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Straw Parl. Statement: Combating global terrorism

Straw: Combating global terrorism

In a statement to the House of Commons, Foreign Secretary Jack Straw said that the two greatest threats facing Britain in the next decade were terrorists and rogue states with Weapons of Mass Destruction.

Mr Straw was briefing MPs on the Ministerial meeting of the UN Security Council held on Monday. At the meeting the UN agreed measures to combat global terrorism.

The Council meeting focused on the work of its Counter-Terrorism Committee (CTC), established by UN Security Council Resolution 1373. The Resolution was passed post-September 11, imposing a legal obligation on all countries to end 'safe-havens' for terrorists and their financing.

The UN Security Council agreed a new Resolution on fighting global terrorism. The key elements of the Resolution are:

the adoption of new measures to improve and reinforce the work of the CTC;
a recognition that the fight against terrorism has to be linked to international action against the proliferation of conventional arms and WMD;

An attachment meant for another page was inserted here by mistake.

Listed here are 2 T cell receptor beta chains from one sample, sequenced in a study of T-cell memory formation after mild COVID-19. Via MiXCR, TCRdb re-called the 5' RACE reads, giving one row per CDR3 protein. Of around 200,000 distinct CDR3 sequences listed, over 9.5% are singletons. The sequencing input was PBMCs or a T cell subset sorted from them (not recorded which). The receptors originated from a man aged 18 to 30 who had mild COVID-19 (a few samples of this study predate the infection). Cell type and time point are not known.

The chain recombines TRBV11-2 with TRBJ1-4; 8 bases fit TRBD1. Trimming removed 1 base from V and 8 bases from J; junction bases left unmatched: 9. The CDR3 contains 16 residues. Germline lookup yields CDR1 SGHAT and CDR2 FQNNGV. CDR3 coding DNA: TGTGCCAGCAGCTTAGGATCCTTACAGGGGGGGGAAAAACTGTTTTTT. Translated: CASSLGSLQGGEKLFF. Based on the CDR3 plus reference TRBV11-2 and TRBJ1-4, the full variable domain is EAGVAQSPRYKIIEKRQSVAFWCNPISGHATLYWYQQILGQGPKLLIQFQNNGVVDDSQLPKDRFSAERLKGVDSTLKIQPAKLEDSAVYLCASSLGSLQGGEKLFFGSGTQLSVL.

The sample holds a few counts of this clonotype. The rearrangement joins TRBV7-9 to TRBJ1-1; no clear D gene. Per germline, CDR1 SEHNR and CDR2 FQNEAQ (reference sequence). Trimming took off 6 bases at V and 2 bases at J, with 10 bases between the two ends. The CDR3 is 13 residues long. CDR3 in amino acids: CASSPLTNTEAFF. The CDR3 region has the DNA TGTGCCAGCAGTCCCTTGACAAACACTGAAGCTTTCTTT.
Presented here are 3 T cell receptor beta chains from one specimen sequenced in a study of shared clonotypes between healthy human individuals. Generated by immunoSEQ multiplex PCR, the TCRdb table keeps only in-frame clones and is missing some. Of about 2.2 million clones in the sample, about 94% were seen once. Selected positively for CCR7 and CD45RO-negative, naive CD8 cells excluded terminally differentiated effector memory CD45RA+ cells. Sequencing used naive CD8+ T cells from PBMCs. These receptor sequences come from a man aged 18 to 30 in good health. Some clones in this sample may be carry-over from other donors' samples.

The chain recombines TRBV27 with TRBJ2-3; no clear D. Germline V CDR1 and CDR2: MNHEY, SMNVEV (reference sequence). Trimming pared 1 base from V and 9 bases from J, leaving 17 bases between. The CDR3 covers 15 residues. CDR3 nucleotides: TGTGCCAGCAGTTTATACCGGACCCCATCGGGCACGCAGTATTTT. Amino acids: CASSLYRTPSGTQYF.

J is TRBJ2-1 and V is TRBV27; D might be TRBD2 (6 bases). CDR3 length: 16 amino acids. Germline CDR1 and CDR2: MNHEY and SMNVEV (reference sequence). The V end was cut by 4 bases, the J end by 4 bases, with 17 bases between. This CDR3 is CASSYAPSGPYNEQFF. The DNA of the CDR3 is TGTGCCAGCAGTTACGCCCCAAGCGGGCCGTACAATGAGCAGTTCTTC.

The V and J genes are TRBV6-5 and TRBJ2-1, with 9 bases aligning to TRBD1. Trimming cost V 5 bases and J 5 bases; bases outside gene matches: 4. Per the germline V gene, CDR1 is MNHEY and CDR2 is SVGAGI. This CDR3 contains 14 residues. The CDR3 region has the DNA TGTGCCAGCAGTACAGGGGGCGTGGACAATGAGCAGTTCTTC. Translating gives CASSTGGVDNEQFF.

third, agreement that the struggle against terrorism is not biased against any religion - including Islam.
Mr Straw then went on to talk of the threat of terrorism and rogue states. He said:

"It is the leaders of such rogue states who set a deadly example, and through their illegal programmes to develop chemical, biological and nuclear weapons, provide a tempting arsenal for terrorists."

There was evidence to suggest, added the Foreign Secretary, that Al Qa'ida was trying to acquire and develop lethal substances. Mr Straw said that the global trade in WMD technologies had 'never been more dangerous'.

On Iraq, Mr Staw said the international community had to maintain pressure on Saddam Hussein. He concluded:

"Saddam still has a choice to comply. I hope he does. But if he does not, then those who are serious about a commitment to a global community based on the rule of law and the UN cannot afford to shrink from the challenge of Iraq".


FULL STATEMENT

GLOBAL TERRORISM/IRAQ (21/01/03)


STATEMENT BY THE FOREIGN SECRETARY, JACK STRAW, HOUSE OF COMMONS, TUESDAY 21 JANUARY


With permission, Mr Speaker, I should like to make a statement on yesterday’s Ministerial meeting of the UN Security Council which had been called to discuss the international community’s response to global terrorism. I have placed a copy of my speech to the Security Council in the library of the House. After the formal meeting Security Council members discussed Iraq and North Korea in informal session.


MINISTERIAL MEETING OF THE UN SECURITY COUNCIL